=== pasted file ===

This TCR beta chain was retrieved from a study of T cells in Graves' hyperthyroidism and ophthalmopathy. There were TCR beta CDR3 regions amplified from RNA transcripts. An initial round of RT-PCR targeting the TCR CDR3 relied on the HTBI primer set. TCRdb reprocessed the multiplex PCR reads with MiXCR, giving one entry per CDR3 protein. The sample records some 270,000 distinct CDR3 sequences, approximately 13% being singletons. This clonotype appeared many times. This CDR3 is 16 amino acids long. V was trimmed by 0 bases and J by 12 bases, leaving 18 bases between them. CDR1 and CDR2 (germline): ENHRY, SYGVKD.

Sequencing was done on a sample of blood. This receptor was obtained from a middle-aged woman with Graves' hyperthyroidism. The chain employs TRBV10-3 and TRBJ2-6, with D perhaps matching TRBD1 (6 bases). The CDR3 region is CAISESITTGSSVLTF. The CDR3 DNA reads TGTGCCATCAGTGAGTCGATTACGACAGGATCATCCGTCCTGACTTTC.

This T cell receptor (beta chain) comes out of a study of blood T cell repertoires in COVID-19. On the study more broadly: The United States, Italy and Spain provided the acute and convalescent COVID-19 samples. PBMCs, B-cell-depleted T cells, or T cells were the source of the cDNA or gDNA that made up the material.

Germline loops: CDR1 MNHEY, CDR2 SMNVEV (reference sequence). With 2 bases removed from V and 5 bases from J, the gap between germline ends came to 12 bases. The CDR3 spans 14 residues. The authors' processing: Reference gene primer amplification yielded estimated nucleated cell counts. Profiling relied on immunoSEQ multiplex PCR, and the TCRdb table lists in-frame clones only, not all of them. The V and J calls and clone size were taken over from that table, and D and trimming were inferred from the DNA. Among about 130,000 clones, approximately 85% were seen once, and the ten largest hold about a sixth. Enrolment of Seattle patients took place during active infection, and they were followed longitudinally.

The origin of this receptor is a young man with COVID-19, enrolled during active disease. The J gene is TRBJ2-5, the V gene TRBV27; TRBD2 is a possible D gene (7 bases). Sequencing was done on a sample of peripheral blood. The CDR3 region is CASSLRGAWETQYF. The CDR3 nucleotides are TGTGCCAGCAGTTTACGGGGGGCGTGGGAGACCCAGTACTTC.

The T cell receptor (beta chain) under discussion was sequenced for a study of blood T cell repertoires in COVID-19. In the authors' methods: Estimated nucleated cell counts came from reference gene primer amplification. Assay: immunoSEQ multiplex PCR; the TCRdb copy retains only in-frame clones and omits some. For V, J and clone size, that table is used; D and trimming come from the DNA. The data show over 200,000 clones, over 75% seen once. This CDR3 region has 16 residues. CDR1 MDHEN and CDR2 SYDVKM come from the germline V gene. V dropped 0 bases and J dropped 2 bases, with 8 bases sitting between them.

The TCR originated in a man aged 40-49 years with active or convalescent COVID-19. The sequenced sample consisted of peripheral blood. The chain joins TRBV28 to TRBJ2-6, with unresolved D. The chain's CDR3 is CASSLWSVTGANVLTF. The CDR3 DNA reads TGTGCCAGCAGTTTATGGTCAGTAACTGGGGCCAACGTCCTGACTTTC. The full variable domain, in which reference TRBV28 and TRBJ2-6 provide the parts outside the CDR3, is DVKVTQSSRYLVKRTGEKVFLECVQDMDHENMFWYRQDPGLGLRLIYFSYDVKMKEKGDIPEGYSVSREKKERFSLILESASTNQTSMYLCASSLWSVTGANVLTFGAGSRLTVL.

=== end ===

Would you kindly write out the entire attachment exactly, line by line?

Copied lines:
This TCR beta chain was retrieved from a study of T cells in Graves' hyperthyroidism and ophthalmopathy. There were TCR beta CDR3 regions amplified from RNA transcripts. An initial round of RT-PCR targeting the TCR CDR3 relied on the HTBI primer set. TCRdb reprocessed the multiplex PCR reads with MiXCR, giving one entry per CDR3 protein. The sample records some 270,000 distinct CDR3 sequences, approximately 13% being singletons. This clonotype appeared many times. This CDR3 is 16 amino acids long. V was trimmed by 0 bases and J by 12 bases, leaving 18 bases between them. CDR1 and CDR2 (germline): ENHRY, SYGVKD.

Sequencing was done on a sample of blood. This receptor was obtained from a middle-aged woman with Graves' hyperthyroidism. The chain employs TRBV10-3 and TRBJ2-6, with D perhaps matching TRBD1 (6 bases). The CDR3 region is CAISESITTGSSVLTF. The CDR3 DNA reads TGTGCCATCAGTGAGTCGATTACGACAGGATCATCCGTCCTGACTTTC.

This T cell receptor (beta chain) comes out of a study of blood T cell repertoires in COVID-19. On the study more broadly: The United States, Italy and Spain provided the acute and convalescent COVID-19 samples. PBMCs, B-cell-depleted T cells, or T cells were the source of the cDNA or gDNA that made up the material.

Germline loops: CDR1 MNHEY, CDR2 SMNVEV (reference sequence). With 2 bases removed from V and 5 bases from J, the gap between germline ends came to 12 bases. The CDR3 spans 14 residues. The authors' processing: Reference gene primer amplification yielded estimated nucleated cell counts. Profiling relied on immunoSEQ multiplex PCR, and the TCRdb table lists in-frame clones only, not all of them. The V and J calls and clone size were taken over from that table, and D and trimming were inferred from the DNA. Among about 130,000 clones, approximately 85% were seen once, and the ten largest hold about a sixth. Enrolment of Seattle patients took place during active infection, and they were followed longitudinally.

The origin of this receptor is a young man with COVID-19, enrolled during active disease. The J gene is TRBJ2-5, the V gene TRBV27; TRBD2 is a possible D gene (7 bases). Sequencing was done on a sample of peripheral blood. The CDR3 region is CASSLRGAWETQYF. The CDR3 nucleotides are TGTGCCAGCAGTTTACGGGGGGCGTGGGAGACCCAGTACTTC.

The T cell receptor (beta chain) under discussion was sequenced for a study of blood T cell repertoires in COVID-19. In the authors' methods: Estimated nucleated cell counts came from reference gene primer amplification. Assay: immunoSEQ multiplex PCR; the TCRdb copy retains only in-frame clones and omits some. For V, J and clone size, that table is used; D and trimming come from the DNA. The data show over 200,000 clones, over 75% seen once. This CDR3 region has 16 residues. CDR1 MDHEN and CDR2 SYDVKM come from the germline V gene. V dropped 0 bases and J dropped 2 bases, with 8 bases sitting between them.

The TCR originated in a man aged 40-49 years with active or convalescent COVID-19. The sequenced sample consisted of peripheral blood. The chain joins TRBV28 to TRBJ2-6, with unresolved D. The chain's CDR3 is CASSLWSVTGANVLTF. The CDR3 DNA reads TGTGCCAGCAGTTTATGGTCAGTAACTGGGGCCAACGTCCTGACTTTC. The full variable domain, in which reference TRBV28 and TRBJ2-6 provide the parts outside the CDR3, is DVKVTQSSRYLVKRTGEKVFLECVQDMDHENMFWYRQDPGLGLRLIYFSYDVKMKEKGDIPEGYSVSREKKERFSLILESASTNQTSMYLCASSLWSVTGANVLTFGAGSRLTVL.